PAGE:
Sotheby's auction adds credibility to card collecting MEMORABILIA

Collectors' notebook

March 31, 1991|By Ruth Sadler

The March 22-23 sports memorabilia auction at Sotheby's in New York produced oohs and aahs when a rare Honus Wagner card was sold for a record $451,000 and a not-so-rare Mickey Mantle card went for $49,500.

For the collector whose taste runs to recent issues, the auction will probably have no impact beyond the credibility it gave the hobby. Fans of early Topps cards and others that commanded premium prices could see higher prices in the market.

"It was just mind-boggling," says Joe Bosley of The Old Ball Game in Reisterstown, who attended the auction to add to his collection and to obtain items to sell. He did both. "It was not an auction for the average person. . . . There were some people

there with more money than brains.

"What that auction basically did," he adds, "is acknowledge that high-quality older material is harder to find" and consequently more expensive.

He says the high prices for the early Topps items might have been due to collectors who single-mindedly were bidding on one or two items -- and determined to get them. The cachet of having purchased it at Sotheby's may have added to the price.

"There wasn't a single Topps set sold that didn't exceed the minimum value by $500," he says. "Consequently, I think that's DTC going to drive the price of early Topps up 10 or 20 percent.

"The real problem was in the end cards [19th century cards offered in the fourth session] because people aren't familiar with them."

But some of the items may have been overbid.

"In my opinion some of the stuff was not in as good a condition as was described in the catalog," Bosley says. "Obviously, I didn't look at everything, but I heard a number of people say that the condition of some of the stuff was less than what was described in the catalog."

Jay Finglass spent the two days at his store, Jay's Sports Connection in Towson, but his heart was in New York.

"I think it's [auction] a wonderful shot of credibility for the hobby," he says. "To get Sotheby's involved in our hobby is a big plus."

For the record, the grand sale total of the auction was $4,641,202, somewhat under the estimate of $5 million to $7 million. Eighty-two percent of the 880 lots were sold. The auction catalog has gone through two printings. The first, of 6,000 copies, sold out in February, according to Laura Stewart, Sotheby's assistant vice president for corporate affairs. A second printing of 8,000 was ordered and was expected to sell out, too, making it one of Sotheby's most popular catalogs.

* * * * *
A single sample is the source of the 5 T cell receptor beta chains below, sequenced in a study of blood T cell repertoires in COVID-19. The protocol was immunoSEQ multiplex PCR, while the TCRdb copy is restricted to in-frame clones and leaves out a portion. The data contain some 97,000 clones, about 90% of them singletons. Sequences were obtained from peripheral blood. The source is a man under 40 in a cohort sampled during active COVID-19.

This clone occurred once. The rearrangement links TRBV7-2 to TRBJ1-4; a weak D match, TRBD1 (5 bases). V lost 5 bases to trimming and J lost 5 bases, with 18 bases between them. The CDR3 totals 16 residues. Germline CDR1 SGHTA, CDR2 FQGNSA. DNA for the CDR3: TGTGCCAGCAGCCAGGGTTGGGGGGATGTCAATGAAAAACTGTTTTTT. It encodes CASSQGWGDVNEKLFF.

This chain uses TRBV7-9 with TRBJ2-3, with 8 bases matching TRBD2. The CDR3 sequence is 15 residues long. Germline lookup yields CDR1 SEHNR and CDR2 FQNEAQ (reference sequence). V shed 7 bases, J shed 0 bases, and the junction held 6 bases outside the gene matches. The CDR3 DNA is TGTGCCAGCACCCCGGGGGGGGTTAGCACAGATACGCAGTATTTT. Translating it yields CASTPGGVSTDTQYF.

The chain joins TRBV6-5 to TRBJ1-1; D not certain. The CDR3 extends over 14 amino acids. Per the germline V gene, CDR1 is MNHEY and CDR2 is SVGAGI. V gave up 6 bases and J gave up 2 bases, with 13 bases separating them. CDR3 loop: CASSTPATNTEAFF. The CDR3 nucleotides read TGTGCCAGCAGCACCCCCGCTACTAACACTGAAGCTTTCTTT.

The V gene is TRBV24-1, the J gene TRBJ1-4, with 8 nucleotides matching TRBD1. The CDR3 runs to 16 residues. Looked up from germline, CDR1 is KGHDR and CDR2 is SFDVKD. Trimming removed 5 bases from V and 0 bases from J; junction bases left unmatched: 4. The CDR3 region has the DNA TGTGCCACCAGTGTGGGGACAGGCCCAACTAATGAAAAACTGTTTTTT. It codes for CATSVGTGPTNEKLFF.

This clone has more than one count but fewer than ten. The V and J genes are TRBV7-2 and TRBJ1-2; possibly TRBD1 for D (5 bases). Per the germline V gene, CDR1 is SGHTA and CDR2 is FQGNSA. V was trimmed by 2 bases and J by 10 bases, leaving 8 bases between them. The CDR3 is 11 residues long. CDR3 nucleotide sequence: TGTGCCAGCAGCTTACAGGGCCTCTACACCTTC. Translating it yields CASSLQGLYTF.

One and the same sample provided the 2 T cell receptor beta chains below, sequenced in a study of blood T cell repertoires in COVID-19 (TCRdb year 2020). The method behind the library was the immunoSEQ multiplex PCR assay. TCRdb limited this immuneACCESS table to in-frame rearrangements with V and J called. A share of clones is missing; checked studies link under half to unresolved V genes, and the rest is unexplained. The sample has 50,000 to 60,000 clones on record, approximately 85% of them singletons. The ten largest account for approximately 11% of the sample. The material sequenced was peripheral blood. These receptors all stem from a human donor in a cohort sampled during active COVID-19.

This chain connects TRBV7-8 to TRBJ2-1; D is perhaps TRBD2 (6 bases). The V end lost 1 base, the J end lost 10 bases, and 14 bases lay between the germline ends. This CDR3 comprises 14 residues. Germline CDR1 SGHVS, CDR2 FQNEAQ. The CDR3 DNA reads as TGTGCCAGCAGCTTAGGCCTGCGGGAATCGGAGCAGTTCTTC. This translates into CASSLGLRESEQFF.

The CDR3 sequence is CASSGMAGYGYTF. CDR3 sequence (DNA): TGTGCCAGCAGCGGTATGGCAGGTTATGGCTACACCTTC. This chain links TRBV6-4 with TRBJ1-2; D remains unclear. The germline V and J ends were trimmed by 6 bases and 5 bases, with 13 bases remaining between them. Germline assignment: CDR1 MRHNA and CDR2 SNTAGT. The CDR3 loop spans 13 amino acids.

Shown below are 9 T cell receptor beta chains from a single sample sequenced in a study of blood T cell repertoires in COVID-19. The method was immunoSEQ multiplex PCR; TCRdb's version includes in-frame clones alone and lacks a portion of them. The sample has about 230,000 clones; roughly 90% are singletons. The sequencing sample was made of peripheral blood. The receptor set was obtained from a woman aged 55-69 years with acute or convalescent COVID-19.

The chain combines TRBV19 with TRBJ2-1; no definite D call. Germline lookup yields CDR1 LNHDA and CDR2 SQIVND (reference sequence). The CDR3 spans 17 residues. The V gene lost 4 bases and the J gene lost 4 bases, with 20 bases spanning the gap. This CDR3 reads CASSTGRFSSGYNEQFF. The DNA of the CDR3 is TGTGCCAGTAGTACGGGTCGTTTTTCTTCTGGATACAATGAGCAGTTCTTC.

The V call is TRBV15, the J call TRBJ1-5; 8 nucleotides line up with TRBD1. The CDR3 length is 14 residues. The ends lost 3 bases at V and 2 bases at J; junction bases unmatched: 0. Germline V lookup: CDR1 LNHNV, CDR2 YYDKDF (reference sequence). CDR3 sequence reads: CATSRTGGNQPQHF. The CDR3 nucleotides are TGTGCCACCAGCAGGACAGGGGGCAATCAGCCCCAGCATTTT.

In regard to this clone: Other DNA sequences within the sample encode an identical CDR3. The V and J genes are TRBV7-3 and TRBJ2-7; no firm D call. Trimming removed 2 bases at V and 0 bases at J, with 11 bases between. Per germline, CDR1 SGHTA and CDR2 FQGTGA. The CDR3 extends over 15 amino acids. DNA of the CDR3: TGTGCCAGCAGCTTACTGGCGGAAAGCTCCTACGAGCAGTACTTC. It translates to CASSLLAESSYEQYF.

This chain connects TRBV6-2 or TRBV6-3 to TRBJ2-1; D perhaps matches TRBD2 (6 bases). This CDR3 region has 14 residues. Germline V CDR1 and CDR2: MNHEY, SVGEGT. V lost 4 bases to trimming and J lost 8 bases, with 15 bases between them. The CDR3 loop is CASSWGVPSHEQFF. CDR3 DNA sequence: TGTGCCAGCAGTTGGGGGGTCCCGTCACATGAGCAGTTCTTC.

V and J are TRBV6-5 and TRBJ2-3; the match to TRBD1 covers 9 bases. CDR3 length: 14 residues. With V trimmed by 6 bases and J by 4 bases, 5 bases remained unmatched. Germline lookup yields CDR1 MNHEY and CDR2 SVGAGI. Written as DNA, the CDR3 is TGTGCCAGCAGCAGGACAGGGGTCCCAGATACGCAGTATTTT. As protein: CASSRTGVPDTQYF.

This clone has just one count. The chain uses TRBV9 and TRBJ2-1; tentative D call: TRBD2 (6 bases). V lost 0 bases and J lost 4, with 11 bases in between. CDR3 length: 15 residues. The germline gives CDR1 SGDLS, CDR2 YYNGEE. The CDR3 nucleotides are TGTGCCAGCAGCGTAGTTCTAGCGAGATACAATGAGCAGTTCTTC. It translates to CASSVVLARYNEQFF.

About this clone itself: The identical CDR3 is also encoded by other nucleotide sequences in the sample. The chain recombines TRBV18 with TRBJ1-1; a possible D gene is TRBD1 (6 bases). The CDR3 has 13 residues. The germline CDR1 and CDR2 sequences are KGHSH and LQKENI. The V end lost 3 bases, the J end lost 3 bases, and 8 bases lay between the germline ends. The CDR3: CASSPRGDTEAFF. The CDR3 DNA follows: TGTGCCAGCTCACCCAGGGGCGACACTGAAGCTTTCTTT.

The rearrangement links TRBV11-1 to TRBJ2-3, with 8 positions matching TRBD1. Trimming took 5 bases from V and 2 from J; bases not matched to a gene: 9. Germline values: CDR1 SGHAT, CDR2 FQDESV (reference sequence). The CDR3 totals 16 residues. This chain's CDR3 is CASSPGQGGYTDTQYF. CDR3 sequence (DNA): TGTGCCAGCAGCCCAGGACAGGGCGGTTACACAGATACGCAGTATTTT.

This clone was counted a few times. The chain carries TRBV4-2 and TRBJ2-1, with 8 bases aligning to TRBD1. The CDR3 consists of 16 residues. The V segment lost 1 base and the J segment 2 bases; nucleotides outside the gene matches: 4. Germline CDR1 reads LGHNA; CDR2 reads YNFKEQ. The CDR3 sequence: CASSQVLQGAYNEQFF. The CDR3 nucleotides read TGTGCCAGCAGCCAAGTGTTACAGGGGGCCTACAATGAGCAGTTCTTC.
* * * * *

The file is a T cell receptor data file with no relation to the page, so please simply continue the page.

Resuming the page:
Three baseball-card-related companies are publicly traded on the over-the-counter market. Scoreboard, whose major business is a television-shopping service, traded an all-time high 458,000 shares Thursday and closed at an all-time high of 13. Also available are Fleer (29 1/4 ) and Topps (16 3/4 ).


The customer at The Old Ball Game in Reisterstown has redeemed his Topps X card. He received a 1956 high-number card worth $10 and a letter entitling him to an uncut sheet of 1991 cards. This is part of Topps' vintage-card giveaway during its 40th anniversary.



Upcoming events:

Saturday, baseball card show, Towson Sheraton, 10 a.m. to 4 p.m., 922-8892.

Sunday, baseball card show, Freedom District Fire Hall, Sykesville, 10 a.m. to 4 p.m., 922-8366.

April 13, baseball card show, St. John's School, Long Green Pike, Hydes, 10 a.m. to 4 p.m., 557-9628.

April 14, baseball card show, Glen Burnie Elks Hall, Severn, 10 a.m. to 4 p.m., 922-8366.

April 21, baseball card show, Martin's Ballroom-North Point, 10 a.m. to 4 p.m., 922-8366.

April 21, baseball card show, Towson Quality Inn, 10 a.m. to 5 p.m.

April 27, baseball card show, Airport Comfort Inn, 10 a.m. to 4 p.m., 922-8892.

April 28, baseball card show, Security Holiday Inn, 10 a.m. to 4 p.m., 922-8366.

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